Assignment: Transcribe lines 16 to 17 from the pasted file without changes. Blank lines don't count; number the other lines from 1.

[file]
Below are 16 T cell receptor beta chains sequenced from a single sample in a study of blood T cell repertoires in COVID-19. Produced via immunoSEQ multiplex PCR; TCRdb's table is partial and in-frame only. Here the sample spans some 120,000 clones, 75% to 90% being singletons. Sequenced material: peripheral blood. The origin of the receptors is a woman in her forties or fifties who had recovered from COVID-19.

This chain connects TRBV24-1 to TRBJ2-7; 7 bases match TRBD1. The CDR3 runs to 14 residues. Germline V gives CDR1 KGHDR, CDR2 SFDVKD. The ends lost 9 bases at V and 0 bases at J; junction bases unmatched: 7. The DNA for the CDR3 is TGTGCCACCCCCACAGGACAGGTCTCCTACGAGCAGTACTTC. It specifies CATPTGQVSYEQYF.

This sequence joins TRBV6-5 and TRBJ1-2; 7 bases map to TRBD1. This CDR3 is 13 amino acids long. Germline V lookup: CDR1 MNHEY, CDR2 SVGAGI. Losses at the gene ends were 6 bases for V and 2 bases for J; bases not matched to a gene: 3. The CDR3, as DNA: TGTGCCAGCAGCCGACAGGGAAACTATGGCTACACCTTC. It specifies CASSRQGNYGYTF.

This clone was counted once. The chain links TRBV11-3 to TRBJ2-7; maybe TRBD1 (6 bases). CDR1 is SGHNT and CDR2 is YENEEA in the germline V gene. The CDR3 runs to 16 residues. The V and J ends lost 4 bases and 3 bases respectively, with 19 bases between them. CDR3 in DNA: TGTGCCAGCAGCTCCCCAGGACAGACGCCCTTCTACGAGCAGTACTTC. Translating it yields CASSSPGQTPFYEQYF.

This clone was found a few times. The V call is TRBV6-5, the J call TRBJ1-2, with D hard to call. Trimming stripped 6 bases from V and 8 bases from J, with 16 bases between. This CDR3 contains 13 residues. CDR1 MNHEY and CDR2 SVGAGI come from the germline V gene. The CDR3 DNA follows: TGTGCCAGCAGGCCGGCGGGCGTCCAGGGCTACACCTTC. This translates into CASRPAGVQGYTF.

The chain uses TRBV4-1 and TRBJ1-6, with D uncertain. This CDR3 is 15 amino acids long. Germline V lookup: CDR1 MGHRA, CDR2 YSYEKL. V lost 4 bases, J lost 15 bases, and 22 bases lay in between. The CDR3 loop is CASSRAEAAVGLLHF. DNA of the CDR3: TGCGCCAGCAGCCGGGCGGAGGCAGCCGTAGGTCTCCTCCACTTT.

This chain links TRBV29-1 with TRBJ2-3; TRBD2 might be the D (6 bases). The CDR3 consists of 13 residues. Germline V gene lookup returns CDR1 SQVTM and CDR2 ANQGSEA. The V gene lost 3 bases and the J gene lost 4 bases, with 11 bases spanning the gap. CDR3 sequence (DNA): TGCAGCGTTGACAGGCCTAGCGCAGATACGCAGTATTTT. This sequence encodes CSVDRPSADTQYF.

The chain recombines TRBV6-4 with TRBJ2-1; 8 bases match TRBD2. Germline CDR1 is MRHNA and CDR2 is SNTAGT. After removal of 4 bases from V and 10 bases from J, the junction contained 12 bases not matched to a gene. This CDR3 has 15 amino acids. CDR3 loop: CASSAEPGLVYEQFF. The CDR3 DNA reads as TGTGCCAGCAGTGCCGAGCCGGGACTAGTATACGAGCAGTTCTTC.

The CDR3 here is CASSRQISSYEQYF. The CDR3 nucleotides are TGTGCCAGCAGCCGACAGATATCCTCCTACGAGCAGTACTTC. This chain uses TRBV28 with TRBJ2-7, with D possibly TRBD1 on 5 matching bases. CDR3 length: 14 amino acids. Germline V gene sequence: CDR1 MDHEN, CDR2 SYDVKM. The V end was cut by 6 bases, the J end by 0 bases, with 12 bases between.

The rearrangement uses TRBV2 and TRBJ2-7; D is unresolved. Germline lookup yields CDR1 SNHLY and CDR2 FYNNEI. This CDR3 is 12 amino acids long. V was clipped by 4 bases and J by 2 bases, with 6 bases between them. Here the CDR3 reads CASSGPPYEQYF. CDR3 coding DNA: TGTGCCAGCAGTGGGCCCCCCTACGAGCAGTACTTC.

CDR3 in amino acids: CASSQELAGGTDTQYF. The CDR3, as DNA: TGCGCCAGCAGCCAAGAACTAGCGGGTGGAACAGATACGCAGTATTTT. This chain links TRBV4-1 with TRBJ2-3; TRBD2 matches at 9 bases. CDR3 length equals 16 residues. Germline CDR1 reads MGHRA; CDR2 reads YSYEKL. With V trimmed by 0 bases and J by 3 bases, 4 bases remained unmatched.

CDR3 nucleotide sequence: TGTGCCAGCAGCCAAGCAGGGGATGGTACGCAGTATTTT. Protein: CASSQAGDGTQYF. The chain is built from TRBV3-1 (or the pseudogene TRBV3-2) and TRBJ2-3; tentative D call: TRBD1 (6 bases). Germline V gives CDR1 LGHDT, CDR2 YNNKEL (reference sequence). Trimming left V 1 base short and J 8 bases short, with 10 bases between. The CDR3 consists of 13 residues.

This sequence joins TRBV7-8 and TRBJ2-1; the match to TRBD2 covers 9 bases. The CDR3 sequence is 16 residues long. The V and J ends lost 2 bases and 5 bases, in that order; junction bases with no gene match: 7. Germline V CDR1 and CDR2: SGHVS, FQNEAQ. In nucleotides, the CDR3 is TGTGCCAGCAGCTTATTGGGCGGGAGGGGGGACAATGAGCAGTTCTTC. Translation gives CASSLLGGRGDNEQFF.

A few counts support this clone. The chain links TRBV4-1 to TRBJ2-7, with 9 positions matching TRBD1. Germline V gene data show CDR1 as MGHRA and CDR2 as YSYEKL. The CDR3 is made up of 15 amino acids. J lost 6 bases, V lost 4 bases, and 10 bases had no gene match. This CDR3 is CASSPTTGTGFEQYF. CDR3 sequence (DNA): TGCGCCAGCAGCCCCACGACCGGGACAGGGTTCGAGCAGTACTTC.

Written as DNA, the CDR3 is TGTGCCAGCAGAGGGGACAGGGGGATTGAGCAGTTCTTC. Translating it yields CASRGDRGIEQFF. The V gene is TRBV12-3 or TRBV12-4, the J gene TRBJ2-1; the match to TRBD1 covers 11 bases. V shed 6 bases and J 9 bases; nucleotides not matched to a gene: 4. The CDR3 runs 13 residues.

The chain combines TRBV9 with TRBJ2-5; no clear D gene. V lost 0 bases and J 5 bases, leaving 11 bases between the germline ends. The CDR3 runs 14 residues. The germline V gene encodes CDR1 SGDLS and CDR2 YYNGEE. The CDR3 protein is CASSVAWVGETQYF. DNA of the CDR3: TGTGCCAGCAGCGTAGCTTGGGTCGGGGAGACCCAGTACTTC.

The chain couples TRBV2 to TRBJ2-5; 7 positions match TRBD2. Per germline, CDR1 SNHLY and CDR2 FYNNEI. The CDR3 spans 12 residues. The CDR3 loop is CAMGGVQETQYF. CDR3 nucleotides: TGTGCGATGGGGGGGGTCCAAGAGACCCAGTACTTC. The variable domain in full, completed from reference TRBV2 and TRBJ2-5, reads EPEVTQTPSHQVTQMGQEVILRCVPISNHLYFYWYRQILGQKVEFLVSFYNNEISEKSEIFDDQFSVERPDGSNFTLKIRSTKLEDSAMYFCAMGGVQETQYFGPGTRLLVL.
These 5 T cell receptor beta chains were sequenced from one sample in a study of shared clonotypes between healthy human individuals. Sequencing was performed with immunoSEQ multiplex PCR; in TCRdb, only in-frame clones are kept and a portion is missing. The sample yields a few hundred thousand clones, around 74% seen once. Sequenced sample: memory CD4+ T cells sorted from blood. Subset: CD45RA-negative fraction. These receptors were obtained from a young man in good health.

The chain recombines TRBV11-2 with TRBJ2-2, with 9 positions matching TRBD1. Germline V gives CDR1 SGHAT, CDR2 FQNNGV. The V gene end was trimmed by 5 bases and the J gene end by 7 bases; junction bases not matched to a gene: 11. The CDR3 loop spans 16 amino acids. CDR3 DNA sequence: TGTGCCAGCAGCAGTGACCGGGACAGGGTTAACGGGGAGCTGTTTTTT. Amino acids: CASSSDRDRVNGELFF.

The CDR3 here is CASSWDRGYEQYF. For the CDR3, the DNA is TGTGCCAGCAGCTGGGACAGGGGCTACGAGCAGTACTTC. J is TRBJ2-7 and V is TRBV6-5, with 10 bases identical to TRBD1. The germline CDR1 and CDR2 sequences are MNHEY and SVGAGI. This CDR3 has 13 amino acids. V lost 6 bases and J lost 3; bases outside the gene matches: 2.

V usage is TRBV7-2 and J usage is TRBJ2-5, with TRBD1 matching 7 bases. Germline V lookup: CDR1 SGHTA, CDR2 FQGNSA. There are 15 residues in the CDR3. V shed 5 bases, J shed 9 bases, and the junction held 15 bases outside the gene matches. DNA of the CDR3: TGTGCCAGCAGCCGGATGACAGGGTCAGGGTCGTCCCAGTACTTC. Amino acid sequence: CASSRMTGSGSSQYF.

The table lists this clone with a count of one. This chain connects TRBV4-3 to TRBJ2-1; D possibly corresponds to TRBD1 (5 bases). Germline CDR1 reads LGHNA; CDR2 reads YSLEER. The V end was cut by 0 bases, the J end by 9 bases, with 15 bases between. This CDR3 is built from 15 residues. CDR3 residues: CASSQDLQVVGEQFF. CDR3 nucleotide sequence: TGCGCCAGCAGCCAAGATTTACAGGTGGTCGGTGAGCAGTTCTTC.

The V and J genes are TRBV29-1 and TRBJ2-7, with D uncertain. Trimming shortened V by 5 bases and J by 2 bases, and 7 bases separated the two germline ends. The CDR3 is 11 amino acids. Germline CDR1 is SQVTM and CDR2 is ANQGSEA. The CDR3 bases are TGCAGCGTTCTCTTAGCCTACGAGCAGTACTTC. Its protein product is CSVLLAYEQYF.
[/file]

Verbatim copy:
The chain combines TRBV9 with TRBJ2-5; no clear D gene. V lost 0 bases and J 5 bases, leaving 11 bases between the germline ends. The CDR3 runs 14 residues. The germline V gene encodes CDR1 SGDLS and CDR2 YYNGEE. The CDR3 protein is CASSVAWVGETQYF. DNA of the CDR3: TGTGCCAGCAGCGTAGCTTGGGTCGGGGAGACCCAGTACTTC.

The chain couples TRBV2 to TRBJ2-5; 7 positions match TRBD2. Per germline, CDR1 SNHLY and CDR2 FYNNEI. The CDR3 spans 12 residues. The CDR3 loop is CAMGGVQETQYF. CDR3 nucleotides: TGTGCGATGGGGGGGGTCCAAGAGACCCAGTACTTC. The variable domain in full, completed from reference TRBV2 and TRBJ2-5, reads EPEVTQTPSHQVTQMGQEVILRCVPISNHLYFYWYRQILGQKVEFLVSFYNNEISEKSEIFDDQFSVERPDGSNFTLKIRSTKLEDSAMYFCAMGGVQETQYFGPGTRLLVL.